Ornament with mask, reworked from a tube (cong)?

Detail of a pattern
Image 1 of 1

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At A Glance

  • Period

    ca. 600-476 BCE
  • Material

  • Dimension

    H x W x D: 4.4 x 5.1 x 1.1 cm (1 3/4 x 2 x 7/16 in)
  • Accession Number



Object Details

  • Previous custodian or owner

    Zhang Naiji 張乃驥 (1899-1948)
    Zhang Mei Chien (1900-1998)
    C.T. Loo Chinese Art (1953-1961)
    Frank Caro Chinese Art (1962-1980)
    J.T. Tai & Co. (established in 1950)
    Dr. Arthur M. Sackler (1913-1987)
  • Provenance

    As early as 1928
    Purportedly discovered in Henan province, Anyang [1]
    To 1948
    Zhang Naiji (1899–1948), Shanghai, China, then New York, NY [2]
    1948 to around 1954
    Zhang Mei Chien (1901–ca. 1955), New York, NY, inherited upon her husband’s death [3]
    Possibly around 1954 to 1961
    C. T. Loo Chinese Art, New York, NY, likely purchased from Zhang Mei Chien in New York, NY [4]
    Possibly from 1961 to 1964
    Frank Caro Chinese Art, New York, NY, mode of acquisition unknown [5]
    Possibly from around 1954 to 1960s
    J. T. Tai and Company, New York, NY, possibly purchased from Zhang Mei Chien in New York, NY [6]
    By 1986 to 1987
    Arthur M. Sackler, New York, NY, purchased from either Frank Caro Chinese Art or J. T. Tai and Company in New York, NY [7]
    From 1987
    Arthur M. Sackler Gallery, gift of Arthur M. Sackler in 1987 [8]
    [1] Discovery site noted in Archaic Chinese Jades: Special Exhibition February 1940 (Philadelphia: The University Museum, 1940), cat. 231. Excavations at Anyang began in 1928. This discovery site is unlikely given the style of the object.
    [2] Zhang Naiji (also known as N. C. Chang) was a businessman, born to a prestigious family in Zhejiang that made their wealth in the silk and salt industries. He collected ancient Chinese art objects and Chinese coins. Zhang amassed his collection whilst living in Shanghai, before leaving for America in 1938, and acquired his objects onsite of archaeological excavations (see Alfred Salmony, Chinese Jade through the Wei Dynasty [New York: The Ronald Press Company, 1963], p. 115).
    Zhang lent his collection anonymously to Archaic Chinese Jades: Special Exhibition. We know his identity through letters housed in the Department of Archives, The University of Pennsylvania Museum of Archaeology and Anthropology, Philadelphia, Pennsylvania (see letter from C. T. Loo to Horace Jayne, October 25, 1939, and letter from C. T. Loo to Horace Jayne, December 16, 1939), copies in Freer and Sackler COM provenance files. The exhibition was entirely organized by C. T. Loo and Company, New York. Letters exchanged between C. T. Loo and the director of The University Museum, Mr. Horace H. F. Jayne, reveal that Zhang Naiji owned the objects and C. T. Loo and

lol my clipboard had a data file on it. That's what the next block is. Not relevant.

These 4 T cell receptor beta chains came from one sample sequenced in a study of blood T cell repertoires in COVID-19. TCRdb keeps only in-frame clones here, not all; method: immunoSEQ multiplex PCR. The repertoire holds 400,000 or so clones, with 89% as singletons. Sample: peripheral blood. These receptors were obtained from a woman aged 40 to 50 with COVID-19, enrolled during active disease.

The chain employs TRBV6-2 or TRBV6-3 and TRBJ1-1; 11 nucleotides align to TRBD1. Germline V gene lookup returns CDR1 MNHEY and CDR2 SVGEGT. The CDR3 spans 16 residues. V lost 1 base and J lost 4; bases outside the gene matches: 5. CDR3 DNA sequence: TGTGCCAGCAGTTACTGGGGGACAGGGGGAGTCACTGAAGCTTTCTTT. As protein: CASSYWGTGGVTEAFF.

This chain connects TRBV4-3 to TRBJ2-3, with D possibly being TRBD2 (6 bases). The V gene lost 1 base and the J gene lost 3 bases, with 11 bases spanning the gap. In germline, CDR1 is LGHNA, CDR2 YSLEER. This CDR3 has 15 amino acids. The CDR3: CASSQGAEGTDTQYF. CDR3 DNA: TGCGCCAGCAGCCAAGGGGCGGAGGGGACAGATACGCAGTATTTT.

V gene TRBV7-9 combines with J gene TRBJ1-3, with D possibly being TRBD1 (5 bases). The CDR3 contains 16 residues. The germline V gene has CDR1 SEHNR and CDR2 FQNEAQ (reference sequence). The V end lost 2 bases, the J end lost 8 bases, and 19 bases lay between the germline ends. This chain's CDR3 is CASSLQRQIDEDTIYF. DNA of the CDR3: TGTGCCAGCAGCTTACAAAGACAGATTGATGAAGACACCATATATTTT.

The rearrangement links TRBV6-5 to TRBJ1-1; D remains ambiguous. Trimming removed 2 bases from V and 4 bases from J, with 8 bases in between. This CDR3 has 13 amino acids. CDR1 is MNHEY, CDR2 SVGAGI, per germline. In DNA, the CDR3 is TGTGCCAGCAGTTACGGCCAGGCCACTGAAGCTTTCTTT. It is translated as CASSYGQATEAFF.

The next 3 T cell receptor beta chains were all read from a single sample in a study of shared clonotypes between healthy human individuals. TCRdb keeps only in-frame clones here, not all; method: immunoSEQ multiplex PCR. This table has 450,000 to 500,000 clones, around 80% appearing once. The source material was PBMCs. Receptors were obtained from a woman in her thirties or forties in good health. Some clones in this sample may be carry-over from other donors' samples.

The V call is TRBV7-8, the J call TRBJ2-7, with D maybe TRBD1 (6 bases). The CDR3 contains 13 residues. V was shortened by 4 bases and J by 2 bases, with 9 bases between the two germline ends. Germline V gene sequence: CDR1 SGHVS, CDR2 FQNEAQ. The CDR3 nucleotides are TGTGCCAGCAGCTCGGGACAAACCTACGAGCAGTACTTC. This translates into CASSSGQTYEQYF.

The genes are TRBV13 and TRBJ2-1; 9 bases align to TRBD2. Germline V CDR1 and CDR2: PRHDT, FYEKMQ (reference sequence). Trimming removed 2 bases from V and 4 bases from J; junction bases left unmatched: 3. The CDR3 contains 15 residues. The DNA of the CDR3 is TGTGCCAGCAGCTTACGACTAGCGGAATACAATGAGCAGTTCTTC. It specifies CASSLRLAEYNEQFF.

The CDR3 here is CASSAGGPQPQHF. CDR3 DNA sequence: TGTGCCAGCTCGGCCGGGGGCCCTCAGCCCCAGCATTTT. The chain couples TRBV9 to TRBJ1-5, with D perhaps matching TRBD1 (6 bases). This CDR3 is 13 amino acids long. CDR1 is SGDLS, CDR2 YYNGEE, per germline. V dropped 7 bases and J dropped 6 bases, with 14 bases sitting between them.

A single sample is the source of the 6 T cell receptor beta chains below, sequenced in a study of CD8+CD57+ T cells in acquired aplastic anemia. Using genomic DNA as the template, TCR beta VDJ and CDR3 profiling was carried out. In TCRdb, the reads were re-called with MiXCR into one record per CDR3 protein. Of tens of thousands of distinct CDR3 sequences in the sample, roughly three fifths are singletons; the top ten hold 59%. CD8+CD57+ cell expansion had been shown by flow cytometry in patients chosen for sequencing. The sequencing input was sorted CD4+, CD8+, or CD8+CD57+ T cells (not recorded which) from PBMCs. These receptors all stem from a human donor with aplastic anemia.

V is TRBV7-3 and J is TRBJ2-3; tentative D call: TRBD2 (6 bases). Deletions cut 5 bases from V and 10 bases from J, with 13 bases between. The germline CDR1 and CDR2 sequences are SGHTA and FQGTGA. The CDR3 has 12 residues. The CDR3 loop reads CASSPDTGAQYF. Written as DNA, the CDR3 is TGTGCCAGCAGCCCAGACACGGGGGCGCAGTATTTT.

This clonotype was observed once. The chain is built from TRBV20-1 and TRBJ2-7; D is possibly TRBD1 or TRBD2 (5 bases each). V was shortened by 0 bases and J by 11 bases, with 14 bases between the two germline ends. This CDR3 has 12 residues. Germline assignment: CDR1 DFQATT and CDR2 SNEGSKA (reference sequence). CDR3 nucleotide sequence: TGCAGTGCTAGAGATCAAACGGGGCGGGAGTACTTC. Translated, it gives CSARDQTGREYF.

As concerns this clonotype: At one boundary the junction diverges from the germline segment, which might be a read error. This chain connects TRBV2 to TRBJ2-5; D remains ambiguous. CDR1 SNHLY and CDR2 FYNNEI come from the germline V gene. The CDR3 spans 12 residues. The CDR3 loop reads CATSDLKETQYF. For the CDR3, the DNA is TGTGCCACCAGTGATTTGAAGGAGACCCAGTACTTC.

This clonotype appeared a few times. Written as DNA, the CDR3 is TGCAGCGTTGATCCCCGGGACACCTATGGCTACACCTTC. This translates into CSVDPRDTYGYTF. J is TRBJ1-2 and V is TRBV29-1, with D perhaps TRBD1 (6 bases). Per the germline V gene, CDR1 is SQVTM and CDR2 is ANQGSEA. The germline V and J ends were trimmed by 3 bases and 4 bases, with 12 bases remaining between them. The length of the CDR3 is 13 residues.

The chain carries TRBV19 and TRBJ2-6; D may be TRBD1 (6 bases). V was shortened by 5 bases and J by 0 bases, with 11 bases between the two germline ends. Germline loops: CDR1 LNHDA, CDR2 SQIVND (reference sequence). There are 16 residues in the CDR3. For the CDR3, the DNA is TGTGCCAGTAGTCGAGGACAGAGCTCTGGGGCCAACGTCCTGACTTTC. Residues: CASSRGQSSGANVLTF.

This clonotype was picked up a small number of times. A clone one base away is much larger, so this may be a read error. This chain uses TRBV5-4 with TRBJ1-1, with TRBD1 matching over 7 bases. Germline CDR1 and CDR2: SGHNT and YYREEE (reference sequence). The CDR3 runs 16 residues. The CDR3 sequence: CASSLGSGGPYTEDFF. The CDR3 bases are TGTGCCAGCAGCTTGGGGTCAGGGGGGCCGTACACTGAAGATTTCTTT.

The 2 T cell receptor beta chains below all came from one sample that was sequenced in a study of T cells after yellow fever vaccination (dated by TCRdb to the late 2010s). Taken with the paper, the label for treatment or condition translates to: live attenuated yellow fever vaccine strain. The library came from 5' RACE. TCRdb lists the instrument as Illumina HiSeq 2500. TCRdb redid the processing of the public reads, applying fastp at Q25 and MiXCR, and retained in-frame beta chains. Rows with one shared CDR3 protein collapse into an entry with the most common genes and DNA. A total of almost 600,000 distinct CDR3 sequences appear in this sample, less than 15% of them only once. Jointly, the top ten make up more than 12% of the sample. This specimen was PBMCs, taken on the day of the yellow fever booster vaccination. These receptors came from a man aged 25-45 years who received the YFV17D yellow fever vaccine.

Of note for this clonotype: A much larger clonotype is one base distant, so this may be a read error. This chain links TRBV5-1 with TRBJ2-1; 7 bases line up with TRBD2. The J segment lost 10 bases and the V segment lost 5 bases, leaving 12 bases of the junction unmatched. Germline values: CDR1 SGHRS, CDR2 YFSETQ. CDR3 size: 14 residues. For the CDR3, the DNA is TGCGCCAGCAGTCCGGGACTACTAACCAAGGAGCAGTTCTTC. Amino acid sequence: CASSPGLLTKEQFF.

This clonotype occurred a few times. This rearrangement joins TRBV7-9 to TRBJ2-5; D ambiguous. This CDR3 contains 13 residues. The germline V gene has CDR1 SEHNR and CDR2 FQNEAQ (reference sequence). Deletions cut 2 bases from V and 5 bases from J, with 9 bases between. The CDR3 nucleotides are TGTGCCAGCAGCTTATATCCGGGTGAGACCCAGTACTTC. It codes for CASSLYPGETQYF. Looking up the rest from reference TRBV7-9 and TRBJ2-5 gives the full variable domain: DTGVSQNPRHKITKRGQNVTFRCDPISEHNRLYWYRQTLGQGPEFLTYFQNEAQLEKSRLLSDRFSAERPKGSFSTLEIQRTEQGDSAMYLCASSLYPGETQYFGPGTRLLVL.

Company had the collection on consignment (see letter from C. T. Loo to Horace Jayne, May 28, 1939, and letter from C. T. Loo to Horace Jayne, October 23, 1940, copies on COM provenance files). C. T. Loo and Company kept the jade collection on consignment from 1940 through Zhang’s death in 1948, inventorying the pieces with a prefix “J” and labeling each item as “Chang [Zhang] Collection.”
    [3] Zhang Mei Chien, Zhang Naiji’s wife, assumed ownership upon his death in 1948. She sold several pieces from her husband’s collection to J. T. Tai and Company in July 1954 (for example, see J. T. Tai and Company Stock
    Record YT 886 and YT 895, copies in COM provenance files). It is unclear when Frank Caro, C. T. Loo’s associate and successor to C. T. Loo and Company, purchased items from Zhang Mei Chien.
    [4] C. T. Loo and Company displayed Zhang’s jade collection in the 1940 Philadelphia exhibition (see note 2). After Zhang Naiji’s death in 1948, Zhang Mei Chien sold several pieces of her husband’s jade collection to C. T. Loo
    Chinese Art. C. T. Loo Chinese Art formed on September 1, 1952, when C. T. Loo’s associate, Frank Caro (1904–1980) took over daily operations of the New York business. Loo continued to play a large role in the business, as he and Caro struck a deal in which profits made on Loo’s stock would be evenly divided and Loo would maintain the lease and rental payments on the company’s gallery space.
    [5] In 1961, Loo and Caro’s agreement ended. C. T. Loo and Cie., Paris, France, took control of C. T. Loo Chinese Art,
    New York’s stock that C. T. Loo had added to the inventory before his death in 1957. Frank Caro then opened
    Frank Caro Chinese Art. Caro acquired pieces from Loo’s original stock (the mode of acquisition is unknown). Frank Caro acquired several ancient jades from C. T. Loo Chinese Art and sold them to Dr. Sackler in the 1960s
    (for example, see S1987.668 and S1987.644).
    [6] J. T. Tai and Company, New York, purchased several jades from Mrs. Zhang in July of 1954 and sold several pieces to Arthur M. Sackler in the 1960s (see, for example: S1987.29 and S1987.897).
    [7] Arthur M. Sackler likely purchased this jade in the 1960s from either Frank Caro Chinese Art or J. T. Tai and Company (see notes 4 and 5). The object was part of his foundational 1987 gift to the Arthur M. Sackler Gallery, thus it was in his collection by 1986.
    [8] Pursuant to the agreement between Arthur M. Sackler and the Smithsonian Institution dated July 28, 1982, legal title of the donated objects was transferred to the Arthur M. Sackler Gallery on September 11, 1987.
  • Credit Line

    Gift of Arthur M. Sackler
  • Type

    Jewelry and Ornament
  • Restrictions and Rights

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